Persistent immune and clotting dysfunction detected in saliva and blood plasma after COVID-19
A growing number of studies indicate that coronavirus disease 2019 (COVID-19) is associated with inflammatory sequelae, but molecular signatures governing the normal versus pathologic convalescence process have not been well-delineated. Here, we characterized global immune and proteome responses in matched plasma and saliva samples obtained from COVID-19 patients collected between 20 and 90 days after initial clinical symptoms resolved. Convalescent subjects showed robust total IgA and IgG responses and positive antibody correlations in saliva and plasma samples. Shotgun proteomics revealed persistent inflammatory patterns in convalescent samples including dysfunction of salivary innate immune cells, such as neutrophil markers (e.g., myeloperoxidase), and clotting factors in plasma (e.g., fibrinogen), with positive correlations to acute COVID-19 disease severity. Saliva samples were characterized by higher concentrations of IgA, and proteomics showed altered myeloid-derived pathways that correlated positively with SARS-CoV-2 IgA levels. Beyond plasma, our study positions saliva as a viable fluid to monitor normal and aberrant immune responses including vascular, inflammatory, and coagulation-related sequelae.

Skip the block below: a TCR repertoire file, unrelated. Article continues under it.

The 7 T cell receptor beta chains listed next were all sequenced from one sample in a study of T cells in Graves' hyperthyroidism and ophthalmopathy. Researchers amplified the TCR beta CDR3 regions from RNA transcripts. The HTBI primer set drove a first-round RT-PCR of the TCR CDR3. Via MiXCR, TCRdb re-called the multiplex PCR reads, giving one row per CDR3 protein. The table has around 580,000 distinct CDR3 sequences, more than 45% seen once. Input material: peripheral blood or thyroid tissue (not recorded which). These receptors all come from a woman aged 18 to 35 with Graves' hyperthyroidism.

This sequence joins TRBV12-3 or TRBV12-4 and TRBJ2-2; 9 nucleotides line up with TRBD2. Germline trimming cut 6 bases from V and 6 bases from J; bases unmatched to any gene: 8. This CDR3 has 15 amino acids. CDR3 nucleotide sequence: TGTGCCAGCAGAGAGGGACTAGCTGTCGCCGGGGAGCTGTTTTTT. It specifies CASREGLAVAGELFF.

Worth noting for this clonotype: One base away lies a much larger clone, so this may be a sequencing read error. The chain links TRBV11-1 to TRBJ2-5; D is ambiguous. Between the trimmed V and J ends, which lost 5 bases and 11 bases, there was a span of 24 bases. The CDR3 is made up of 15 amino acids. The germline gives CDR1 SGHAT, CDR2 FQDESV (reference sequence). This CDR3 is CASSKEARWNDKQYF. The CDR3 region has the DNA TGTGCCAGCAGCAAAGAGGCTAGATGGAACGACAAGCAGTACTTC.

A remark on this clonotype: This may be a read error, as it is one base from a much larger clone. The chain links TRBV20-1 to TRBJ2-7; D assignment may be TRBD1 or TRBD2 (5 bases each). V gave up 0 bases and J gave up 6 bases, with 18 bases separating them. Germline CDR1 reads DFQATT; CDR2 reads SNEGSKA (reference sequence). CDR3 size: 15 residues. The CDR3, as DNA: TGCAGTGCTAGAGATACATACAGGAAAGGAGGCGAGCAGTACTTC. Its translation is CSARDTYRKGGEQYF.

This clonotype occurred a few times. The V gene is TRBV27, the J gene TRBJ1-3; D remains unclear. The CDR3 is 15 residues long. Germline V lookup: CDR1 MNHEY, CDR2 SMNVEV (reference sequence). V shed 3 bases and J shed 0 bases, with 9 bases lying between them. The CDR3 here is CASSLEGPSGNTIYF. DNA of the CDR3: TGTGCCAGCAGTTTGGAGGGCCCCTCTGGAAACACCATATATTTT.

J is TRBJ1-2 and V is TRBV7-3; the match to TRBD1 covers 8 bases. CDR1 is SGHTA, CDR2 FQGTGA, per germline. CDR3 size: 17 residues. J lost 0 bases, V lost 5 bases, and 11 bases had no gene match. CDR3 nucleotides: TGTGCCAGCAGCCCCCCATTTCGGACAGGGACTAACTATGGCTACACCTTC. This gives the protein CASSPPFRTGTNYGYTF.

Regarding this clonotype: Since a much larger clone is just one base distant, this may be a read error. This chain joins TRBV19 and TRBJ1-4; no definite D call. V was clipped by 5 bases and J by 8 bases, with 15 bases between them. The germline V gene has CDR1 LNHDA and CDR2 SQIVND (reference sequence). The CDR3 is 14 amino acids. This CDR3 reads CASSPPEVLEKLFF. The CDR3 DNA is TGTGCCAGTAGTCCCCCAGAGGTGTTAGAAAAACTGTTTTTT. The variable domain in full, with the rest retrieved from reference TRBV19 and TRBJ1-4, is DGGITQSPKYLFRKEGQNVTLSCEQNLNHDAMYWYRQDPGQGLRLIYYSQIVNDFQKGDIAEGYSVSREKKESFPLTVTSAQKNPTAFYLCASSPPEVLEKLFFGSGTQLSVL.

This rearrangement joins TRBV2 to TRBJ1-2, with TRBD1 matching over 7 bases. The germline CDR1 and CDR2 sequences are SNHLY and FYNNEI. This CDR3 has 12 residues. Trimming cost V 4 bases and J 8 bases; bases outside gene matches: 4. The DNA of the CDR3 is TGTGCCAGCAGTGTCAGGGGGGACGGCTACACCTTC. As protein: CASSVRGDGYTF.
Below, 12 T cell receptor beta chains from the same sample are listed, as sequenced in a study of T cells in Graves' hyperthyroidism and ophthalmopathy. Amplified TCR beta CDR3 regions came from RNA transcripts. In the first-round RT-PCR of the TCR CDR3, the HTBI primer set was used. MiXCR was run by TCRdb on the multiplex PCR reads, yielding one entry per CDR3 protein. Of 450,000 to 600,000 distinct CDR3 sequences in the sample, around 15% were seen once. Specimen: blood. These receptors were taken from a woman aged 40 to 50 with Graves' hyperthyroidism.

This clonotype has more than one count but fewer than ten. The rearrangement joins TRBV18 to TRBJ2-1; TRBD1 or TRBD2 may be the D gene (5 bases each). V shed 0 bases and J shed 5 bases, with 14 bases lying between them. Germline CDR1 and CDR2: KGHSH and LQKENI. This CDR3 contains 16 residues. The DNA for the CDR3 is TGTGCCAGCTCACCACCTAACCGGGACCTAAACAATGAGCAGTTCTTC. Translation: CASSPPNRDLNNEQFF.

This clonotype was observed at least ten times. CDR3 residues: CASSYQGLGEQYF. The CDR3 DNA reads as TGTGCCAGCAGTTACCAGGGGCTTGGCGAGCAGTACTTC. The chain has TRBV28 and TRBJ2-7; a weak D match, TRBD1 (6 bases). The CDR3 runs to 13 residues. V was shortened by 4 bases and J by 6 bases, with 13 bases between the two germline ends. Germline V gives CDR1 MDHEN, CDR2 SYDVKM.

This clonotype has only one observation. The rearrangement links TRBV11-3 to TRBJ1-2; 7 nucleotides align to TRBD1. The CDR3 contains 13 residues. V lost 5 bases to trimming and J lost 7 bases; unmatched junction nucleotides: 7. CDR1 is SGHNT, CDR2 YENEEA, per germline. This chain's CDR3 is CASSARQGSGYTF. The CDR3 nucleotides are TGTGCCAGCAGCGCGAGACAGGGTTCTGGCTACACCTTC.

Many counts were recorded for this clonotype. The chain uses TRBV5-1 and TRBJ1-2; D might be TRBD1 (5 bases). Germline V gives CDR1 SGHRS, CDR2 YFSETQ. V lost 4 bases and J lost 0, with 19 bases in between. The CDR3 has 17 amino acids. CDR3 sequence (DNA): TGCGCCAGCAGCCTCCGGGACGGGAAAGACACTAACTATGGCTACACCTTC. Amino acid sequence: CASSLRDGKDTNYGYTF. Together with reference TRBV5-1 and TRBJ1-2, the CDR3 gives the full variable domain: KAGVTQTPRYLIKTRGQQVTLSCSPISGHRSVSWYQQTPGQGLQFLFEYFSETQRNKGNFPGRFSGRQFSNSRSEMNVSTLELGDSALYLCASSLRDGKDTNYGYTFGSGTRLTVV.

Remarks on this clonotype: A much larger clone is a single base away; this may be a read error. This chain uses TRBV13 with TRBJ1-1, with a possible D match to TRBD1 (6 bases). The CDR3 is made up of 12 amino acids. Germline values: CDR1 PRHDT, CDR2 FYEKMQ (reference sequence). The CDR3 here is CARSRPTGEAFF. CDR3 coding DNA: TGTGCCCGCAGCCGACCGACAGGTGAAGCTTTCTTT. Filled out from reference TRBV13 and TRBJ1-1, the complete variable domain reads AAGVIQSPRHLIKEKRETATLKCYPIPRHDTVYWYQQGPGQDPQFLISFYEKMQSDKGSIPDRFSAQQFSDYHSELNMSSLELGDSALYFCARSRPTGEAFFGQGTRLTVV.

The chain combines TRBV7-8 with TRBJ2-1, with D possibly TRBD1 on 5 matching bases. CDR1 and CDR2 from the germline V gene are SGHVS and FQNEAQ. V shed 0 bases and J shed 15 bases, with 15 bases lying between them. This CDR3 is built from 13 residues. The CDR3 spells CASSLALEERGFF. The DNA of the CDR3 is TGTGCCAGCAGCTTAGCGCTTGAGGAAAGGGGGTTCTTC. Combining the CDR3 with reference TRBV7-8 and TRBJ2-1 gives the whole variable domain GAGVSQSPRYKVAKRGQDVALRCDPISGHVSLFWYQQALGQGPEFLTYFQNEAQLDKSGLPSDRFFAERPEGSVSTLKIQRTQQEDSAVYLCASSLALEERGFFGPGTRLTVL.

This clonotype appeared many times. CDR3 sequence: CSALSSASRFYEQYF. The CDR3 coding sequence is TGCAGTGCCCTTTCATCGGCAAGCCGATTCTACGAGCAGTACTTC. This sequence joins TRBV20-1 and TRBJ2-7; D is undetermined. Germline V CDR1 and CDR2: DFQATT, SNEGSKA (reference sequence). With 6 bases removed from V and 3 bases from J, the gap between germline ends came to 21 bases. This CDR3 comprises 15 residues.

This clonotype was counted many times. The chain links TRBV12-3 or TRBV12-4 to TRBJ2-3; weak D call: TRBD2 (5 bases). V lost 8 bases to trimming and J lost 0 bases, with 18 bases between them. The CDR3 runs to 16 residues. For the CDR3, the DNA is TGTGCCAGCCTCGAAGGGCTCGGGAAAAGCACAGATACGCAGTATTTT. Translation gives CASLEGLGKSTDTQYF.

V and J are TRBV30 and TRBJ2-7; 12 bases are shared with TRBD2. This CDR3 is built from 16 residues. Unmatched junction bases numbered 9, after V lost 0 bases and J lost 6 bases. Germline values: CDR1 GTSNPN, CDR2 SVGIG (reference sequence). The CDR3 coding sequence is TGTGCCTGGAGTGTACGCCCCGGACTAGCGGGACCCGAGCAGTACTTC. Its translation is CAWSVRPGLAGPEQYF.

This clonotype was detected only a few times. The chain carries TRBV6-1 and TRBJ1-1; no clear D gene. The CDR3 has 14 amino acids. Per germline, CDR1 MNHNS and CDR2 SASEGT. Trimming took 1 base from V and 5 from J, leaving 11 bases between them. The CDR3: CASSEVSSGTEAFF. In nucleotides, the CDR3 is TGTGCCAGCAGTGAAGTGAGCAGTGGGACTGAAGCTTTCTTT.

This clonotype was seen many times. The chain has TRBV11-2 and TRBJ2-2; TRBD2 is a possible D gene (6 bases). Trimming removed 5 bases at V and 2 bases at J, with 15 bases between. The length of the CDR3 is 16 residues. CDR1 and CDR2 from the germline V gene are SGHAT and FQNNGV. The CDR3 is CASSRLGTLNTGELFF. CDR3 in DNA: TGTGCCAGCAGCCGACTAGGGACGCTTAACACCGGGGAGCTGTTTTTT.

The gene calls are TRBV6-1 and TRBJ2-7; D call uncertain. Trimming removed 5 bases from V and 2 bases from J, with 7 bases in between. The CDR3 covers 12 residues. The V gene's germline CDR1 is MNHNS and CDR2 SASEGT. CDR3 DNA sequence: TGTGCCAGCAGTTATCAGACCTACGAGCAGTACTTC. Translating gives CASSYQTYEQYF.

Jang, Hyesun; Choudhury, Saibyasachi; Yu, Yanbao; Sievers, Benjamin L.; Gelbart, Terri; Singh, Harinder; Rawlings, Stephen A.; Proal, Amy; Tan, Gene S.; Qian, Yu; Smith, Davey; and Freire, Marcelo, "Persistent immune and clotting dysfunction detected in saliva and blood plasma after COVID-19" (2023). Maine Medical Center. 3327.